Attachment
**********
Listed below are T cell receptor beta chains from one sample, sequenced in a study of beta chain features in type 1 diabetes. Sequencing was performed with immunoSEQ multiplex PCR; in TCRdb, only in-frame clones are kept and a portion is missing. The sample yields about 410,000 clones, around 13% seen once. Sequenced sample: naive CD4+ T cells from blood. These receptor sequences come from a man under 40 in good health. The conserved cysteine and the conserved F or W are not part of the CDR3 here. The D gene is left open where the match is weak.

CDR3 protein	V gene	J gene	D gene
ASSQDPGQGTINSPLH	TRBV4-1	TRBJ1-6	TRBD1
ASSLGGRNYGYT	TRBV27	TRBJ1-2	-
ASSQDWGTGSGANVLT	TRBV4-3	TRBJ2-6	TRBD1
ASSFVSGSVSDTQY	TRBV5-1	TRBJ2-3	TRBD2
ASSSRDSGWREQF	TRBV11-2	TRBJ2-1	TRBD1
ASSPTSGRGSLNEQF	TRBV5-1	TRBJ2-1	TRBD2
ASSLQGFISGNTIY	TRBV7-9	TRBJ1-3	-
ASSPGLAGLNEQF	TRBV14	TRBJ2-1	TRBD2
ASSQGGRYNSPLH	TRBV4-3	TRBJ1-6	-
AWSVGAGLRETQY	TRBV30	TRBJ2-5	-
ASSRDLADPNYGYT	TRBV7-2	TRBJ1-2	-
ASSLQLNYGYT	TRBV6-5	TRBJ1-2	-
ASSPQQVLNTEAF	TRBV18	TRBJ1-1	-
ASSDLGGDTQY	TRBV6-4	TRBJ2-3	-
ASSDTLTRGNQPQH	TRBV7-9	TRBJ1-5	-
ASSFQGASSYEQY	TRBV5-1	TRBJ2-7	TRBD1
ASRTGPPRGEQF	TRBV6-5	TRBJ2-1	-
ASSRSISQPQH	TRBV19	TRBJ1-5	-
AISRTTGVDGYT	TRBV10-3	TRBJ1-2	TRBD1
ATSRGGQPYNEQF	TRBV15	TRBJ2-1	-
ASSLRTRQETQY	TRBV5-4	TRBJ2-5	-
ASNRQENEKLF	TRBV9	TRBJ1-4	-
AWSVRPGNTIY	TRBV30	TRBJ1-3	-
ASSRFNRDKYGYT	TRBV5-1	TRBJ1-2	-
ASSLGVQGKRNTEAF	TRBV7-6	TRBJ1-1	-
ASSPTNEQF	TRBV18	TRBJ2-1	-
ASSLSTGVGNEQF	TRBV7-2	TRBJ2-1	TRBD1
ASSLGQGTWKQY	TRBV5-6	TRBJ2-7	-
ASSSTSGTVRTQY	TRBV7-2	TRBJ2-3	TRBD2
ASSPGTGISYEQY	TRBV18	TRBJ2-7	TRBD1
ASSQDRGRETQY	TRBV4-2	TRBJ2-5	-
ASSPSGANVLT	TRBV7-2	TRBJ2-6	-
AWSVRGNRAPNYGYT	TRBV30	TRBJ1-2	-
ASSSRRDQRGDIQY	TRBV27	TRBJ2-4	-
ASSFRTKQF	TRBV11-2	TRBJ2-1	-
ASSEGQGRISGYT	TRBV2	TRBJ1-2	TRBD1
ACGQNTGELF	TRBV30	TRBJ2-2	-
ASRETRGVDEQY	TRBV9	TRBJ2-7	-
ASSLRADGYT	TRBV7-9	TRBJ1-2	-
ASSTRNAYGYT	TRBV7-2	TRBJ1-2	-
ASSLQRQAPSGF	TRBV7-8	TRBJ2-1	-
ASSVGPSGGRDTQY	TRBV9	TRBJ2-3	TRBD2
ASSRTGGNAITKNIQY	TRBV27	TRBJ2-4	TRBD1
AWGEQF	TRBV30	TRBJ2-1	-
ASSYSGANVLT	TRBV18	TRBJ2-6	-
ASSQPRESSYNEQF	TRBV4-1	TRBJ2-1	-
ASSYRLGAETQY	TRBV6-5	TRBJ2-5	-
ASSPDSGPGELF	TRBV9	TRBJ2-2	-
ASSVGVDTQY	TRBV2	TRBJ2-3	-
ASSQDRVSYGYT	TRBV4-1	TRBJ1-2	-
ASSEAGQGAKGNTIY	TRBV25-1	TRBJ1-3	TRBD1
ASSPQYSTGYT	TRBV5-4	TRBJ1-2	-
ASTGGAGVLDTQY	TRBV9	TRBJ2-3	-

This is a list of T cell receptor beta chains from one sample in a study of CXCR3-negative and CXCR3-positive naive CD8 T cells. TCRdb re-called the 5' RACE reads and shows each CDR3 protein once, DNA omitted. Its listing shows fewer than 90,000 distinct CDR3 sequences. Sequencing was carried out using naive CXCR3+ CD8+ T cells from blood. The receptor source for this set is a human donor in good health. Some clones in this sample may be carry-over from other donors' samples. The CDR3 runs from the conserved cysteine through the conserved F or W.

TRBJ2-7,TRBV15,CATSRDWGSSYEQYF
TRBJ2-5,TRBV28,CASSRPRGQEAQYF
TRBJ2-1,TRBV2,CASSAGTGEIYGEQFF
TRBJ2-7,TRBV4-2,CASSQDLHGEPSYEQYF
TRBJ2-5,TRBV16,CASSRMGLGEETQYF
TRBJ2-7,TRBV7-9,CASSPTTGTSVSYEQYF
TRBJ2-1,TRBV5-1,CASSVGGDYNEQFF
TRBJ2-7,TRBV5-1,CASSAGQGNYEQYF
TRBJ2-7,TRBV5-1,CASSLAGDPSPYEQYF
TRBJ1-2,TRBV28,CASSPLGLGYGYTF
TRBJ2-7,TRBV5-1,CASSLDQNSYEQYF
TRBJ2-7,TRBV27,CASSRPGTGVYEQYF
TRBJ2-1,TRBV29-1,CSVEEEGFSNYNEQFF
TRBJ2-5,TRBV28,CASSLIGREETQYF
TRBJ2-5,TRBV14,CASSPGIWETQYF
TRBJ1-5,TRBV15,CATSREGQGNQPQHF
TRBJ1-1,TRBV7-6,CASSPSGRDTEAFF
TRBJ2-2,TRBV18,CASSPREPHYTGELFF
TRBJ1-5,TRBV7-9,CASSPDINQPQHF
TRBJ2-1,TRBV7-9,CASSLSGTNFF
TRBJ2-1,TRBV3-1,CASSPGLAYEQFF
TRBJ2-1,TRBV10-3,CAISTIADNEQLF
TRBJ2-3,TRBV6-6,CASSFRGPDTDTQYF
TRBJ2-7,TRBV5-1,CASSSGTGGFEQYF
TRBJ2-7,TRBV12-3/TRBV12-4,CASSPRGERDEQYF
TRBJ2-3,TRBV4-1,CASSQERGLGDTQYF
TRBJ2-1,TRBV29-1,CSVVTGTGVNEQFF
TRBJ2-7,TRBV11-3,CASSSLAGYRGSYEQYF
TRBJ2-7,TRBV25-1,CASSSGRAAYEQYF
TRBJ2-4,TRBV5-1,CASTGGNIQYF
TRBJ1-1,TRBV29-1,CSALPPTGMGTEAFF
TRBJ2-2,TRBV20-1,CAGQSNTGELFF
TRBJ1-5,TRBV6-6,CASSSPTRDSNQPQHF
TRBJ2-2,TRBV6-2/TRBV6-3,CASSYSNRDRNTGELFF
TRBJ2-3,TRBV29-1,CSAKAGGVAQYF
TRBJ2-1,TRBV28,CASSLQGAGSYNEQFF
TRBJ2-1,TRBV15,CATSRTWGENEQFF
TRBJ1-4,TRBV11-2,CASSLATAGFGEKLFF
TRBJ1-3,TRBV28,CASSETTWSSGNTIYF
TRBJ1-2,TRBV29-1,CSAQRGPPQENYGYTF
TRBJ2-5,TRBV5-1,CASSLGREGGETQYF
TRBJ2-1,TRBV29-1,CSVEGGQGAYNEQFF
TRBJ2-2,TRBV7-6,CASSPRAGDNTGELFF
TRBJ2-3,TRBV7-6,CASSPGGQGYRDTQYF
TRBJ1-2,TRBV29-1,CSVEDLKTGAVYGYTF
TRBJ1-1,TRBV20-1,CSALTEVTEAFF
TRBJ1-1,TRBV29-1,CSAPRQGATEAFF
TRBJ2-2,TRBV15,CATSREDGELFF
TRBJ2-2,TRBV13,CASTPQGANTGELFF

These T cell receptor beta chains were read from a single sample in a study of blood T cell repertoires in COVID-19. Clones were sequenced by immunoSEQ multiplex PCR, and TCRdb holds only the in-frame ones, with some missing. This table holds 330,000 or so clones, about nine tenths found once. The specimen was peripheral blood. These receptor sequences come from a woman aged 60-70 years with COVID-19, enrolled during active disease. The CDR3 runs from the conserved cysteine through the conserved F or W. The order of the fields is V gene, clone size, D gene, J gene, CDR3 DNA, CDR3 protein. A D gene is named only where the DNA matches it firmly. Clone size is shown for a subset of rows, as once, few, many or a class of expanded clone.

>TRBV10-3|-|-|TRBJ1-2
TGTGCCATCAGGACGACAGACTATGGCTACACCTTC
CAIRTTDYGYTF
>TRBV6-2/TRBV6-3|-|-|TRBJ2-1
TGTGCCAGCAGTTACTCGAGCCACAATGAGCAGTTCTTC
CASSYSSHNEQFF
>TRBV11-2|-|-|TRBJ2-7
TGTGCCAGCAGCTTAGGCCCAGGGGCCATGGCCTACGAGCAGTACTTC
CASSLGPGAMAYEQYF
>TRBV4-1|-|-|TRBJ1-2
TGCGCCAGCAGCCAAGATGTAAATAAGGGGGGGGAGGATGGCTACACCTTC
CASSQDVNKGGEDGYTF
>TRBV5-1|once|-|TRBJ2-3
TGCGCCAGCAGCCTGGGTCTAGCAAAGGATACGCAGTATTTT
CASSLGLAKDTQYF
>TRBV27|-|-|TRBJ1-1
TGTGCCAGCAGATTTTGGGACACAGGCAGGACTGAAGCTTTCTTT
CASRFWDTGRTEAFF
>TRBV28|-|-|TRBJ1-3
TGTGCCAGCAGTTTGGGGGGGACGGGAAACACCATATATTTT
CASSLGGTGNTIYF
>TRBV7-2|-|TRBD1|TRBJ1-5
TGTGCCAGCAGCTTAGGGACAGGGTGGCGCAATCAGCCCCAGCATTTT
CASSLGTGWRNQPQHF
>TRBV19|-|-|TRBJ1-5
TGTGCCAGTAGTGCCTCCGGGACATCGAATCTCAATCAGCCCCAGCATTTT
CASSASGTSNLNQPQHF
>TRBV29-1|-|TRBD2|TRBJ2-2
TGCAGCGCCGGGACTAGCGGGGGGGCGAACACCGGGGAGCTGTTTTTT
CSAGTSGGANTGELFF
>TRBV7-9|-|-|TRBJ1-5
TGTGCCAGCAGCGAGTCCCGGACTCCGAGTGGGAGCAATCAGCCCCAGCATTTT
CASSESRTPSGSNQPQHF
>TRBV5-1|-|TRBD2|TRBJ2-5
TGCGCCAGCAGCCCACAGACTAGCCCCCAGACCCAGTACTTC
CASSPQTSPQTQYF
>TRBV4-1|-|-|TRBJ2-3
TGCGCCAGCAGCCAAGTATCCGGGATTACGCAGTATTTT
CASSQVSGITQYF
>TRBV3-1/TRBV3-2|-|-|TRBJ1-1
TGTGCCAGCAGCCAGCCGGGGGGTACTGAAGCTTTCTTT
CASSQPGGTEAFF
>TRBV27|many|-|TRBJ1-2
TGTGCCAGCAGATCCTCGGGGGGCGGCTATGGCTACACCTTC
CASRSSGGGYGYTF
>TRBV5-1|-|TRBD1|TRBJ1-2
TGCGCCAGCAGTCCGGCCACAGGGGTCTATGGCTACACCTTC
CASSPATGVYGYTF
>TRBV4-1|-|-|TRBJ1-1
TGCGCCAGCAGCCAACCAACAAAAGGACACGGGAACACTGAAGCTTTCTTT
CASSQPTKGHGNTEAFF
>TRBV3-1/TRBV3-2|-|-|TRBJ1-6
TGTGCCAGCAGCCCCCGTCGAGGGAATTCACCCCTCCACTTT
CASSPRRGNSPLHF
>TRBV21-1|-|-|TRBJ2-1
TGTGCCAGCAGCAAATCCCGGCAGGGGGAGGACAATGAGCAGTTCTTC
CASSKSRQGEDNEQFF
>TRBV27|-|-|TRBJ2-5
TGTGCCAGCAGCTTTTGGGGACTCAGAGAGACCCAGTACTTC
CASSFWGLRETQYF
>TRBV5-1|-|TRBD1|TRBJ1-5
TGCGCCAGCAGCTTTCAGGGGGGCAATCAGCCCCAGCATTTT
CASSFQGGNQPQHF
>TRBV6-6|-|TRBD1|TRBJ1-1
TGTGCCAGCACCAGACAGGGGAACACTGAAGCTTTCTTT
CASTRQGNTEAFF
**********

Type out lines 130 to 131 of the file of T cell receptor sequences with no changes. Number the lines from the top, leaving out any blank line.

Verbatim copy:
CASSLGTGWRNQPQHF
>TRBV19|-|-|TRBJ1-5